Adams Farm is aiming to create two paintball courses over two-and-a-half acres of land, each approximately 80 feet wide, and 450-500 feet, and 600-650 feet long, respectively. According to the farm’s application agent James Knabe, the farm had at one time acquired a permit for the same use, but it expired after the farm didn’t install the course. “It would be something else to do in the valley,” said Knabe. “A number of people have asked for this to be built, and we’ve had significant interest. It would be a fun thing for families to do.”
Knabe said the proposed course would be on a hillside, and feature forts and obstacles made up of brush, lumber, boulders, and old tires. Adams Farm would rent out guns, CO2, and would only allow participants to use paintballs sold by the farm, which Knabe said are less toxic, and water soluble. The farm plans to use referees as well to monitor safety and rules, and will require specific guidelines for velocity levels on guns depending on the user’s age. The courses would be open seven days a week, depending on weather, during warm months, with two sessions, one in the morning and one in the afternoon. The course would be surrounded by the farm’s electric fencing, and set back in the woods out of sight of any surrounding properties.
Knabe said that noise should not be an issue as the sound from a paintball gun is less than that of a cap gun, and the course is nearly 4,000 feet away from the nearest neighbors.
Some neighbors in attendance expressed their dissatisfaction with the idea of a nearby paintball course. “I’m very upset about this, and quite frankly appalled,” said Beth Leggiere, who lives on Route 100 North, and has a view of the farm from her residence. “We watched as they built their slaughterhouse and there was nothing we could do about it but it degrades the value of our property and we have no desire to see a paintball course. I don’t believe it will be noise-free. I’m also concerned about when leaves fall off the trees what we’ll be able to see. It doesn’t keep with the pastoral way the farm has been in the past. We’re concerned what will happen to our view. We already get to see their lovely slaughterhouse out our kitchen window.”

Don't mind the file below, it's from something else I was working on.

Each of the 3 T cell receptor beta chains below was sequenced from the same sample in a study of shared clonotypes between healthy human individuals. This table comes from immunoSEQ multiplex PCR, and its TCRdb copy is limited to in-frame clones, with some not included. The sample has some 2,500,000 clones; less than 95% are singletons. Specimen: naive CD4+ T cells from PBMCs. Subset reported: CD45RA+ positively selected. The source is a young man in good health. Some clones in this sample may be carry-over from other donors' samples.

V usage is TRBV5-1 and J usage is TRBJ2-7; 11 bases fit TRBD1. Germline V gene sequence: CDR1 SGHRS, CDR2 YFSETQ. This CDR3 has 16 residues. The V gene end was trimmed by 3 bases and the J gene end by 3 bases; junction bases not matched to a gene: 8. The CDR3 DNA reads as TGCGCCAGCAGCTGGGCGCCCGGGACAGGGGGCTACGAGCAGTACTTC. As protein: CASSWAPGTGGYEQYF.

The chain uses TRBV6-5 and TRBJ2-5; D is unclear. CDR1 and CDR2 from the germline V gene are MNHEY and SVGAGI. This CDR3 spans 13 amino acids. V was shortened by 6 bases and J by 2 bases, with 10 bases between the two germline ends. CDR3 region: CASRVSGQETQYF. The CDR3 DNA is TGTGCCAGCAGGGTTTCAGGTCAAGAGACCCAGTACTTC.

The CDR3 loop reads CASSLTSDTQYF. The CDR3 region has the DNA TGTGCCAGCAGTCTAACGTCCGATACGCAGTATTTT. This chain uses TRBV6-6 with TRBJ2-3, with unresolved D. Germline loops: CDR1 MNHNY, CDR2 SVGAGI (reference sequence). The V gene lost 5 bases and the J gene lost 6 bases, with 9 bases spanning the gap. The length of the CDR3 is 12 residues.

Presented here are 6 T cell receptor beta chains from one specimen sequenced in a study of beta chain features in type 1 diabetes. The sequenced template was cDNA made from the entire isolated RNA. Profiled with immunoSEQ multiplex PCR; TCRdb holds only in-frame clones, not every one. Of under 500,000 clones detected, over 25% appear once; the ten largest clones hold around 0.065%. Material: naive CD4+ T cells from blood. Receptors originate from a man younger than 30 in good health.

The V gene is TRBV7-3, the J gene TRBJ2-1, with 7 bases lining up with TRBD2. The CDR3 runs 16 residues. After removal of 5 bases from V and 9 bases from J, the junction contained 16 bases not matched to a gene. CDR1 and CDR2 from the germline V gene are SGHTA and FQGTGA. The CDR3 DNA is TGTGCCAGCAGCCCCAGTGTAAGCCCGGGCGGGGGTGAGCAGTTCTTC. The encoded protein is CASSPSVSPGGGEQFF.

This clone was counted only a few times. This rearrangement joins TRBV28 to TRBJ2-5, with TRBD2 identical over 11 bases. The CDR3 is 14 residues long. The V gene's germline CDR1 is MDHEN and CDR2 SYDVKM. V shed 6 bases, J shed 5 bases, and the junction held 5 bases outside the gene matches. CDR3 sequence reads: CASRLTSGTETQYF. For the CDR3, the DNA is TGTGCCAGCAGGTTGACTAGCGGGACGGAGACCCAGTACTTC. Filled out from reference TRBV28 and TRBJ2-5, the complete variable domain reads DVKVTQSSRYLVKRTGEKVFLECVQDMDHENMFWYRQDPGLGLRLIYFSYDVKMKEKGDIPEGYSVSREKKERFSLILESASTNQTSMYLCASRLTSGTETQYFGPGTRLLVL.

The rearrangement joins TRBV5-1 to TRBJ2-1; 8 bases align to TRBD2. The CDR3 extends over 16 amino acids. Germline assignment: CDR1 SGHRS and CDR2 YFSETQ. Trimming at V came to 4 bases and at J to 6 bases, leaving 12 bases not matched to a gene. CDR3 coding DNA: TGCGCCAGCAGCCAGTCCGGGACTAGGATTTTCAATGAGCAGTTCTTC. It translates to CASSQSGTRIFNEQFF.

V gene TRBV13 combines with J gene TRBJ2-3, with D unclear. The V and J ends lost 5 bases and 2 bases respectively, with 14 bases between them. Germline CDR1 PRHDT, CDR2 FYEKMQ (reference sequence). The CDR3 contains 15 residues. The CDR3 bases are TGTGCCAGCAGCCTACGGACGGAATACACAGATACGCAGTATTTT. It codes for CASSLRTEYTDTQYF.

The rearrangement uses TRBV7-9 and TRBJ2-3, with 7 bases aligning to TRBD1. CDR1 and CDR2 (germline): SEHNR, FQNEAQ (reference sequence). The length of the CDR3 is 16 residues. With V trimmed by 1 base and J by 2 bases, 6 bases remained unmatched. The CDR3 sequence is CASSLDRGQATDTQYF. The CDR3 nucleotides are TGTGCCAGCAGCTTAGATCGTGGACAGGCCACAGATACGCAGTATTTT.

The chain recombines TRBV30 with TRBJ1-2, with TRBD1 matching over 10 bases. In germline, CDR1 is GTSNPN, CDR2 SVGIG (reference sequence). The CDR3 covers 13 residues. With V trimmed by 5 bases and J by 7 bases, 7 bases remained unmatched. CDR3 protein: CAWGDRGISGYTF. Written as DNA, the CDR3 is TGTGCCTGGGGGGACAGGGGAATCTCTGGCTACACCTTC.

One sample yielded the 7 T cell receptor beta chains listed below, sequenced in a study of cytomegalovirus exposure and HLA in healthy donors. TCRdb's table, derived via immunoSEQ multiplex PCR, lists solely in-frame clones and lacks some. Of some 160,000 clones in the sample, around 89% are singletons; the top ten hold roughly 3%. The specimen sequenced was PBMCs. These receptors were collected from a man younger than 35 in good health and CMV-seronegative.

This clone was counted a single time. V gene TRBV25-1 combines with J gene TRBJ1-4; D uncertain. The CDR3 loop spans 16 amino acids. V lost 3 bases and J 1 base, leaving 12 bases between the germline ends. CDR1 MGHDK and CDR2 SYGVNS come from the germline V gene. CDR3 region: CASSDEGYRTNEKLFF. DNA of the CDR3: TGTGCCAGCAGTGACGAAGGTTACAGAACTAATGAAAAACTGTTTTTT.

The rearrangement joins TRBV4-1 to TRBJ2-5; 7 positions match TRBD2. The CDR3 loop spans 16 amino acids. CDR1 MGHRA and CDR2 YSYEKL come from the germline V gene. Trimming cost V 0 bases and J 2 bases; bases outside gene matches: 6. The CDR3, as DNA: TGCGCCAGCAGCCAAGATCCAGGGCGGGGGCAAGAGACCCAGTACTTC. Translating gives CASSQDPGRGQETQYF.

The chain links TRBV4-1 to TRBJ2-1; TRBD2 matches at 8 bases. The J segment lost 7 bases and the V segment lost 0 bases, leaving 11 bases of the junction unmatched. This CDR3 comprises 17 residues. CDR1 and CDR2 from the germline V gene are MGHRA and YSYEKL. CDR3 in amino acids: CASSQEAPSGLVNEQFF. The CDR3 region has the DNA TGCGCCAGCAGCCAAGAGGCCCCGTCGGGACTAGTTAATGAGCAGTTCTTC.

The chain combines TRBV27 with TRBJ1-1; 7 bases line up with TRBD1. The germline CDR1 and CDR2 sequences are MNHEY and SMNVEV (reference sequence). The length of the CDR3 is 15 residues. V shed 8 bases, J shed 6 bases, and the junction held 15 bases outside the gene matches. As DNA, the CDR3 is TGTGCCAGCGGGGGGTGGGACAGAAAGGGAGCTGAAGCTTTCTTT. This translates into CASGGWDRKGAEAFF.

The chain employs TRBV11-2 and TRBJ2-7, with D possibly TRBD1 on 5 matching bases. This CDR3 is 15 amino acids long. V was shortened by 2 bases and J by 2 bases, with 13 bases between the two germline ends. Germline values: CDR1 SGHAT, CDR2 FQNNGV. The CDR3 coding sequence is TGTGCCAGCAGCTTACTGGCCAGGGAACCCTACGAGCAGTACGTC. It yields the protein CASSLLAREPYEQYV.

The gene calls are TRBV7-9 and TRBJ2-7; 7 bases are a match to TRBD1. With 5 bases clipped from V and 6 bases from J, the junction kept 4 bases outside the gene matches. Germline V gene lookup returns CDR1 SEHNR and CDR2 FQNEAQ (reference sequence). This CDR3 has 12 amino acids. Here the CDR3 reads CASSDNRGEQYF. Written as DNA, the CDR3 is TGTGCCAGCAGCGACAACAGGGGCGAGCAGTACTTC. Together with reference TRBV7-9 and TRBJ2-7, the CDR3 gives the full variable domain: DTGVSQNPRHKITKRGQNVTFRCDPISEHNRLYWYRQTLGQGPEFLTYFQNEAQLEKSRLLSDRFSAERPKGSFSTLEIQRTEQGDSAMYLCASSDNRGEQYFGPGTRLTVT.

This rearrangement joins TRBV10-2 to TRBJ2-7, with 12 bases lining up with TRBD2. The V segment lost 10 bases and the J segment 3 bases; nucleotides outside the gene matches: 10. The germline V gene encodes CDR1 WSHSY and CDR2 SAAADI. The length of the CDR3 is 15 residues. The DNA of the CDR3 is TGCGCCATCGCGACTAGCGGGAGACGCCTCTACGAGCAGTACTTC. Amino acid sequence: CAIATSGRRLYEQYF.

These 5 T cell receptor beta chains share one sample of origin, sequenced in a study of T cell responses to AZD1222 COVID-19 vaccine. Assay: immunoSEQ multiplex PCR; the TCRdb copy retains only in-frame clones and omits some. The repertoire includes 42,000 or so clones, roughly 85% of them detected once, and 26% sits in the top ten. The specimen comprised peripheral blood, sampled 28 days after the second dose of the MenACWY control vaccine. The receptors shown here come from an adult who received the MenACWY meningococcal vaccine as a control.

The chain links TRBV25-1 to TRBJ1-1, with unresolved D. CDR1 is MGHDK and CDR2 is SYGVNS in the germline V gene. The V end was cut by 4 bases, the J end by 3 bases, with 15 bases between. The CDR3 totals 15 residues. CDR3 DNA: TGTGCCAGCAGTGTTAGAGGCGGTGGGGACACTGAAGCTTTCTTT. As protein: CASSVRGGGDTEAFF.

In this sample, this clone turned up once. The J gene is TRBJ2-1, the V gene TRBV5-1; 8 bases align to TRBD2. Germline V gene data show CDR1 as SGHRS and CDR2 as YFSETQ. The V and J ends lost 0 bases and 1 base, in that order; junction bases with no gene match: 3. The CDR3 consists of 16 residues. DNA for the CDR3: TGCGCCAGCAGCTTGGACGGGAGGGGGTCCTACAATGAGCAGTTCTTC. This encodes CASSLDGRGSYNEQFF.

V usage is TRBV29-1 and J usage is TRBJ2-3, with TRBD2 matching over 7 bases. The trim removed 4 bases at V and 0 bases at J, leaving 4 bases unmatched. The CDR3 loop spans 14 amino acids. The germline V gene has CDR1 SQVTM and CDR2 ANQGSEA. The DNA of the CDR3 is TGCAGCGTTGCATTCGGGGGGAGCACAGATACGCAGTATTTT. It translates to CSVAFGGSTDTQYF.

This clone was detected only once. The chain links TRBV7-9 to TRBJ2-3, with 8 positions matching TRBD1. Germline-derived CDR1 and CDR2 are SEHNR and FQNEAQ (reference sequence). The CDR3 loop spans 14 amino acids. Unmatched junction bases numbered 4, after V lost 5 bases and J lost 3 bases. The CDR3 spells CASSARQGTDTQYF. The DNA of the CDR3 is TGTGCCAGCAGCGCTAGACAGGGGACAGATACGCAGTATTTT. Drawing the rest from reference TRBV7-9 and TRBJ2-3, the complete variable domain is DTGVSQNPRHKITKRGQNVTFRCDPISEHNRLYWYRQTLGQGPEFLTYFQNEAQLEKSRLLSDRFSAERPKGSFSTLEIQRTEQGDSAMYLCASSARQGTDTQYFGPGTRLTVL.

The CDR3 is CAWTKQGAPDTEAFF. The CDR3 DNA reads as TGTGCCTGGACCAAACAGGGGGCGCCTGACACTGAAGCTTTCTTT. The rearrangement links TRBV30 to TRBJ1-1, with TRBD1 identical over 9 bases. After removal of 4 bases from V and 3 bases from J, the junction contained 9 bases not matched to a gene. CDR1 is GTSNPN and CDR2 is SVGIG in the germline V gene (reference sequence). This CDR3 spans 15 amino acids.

Leggiere also expressed concerns about people shooting paintballs at road signs, and drinking before playing. Knabe explained that there is an orientation before each round of paintball, and the farm would be responsible for making sure intoxicated patrons would not be allowed on the course. Knabe also said that where the course is located is not visible “from anywhere,” to which Leggiere disagreed. “Have you been in my kitchen or on my porch?” said Leggiere.
Another neighbor, Bob Westlake, said that it was important to the valley to keep Adams Farm prosperous, but he was concerned about the danger the course may pose to wildlife as well as surrounding farms and their animals. Westlake also said that he wanted to see a map in the application, so he could better understand the course’s proximity to surrounding property lines.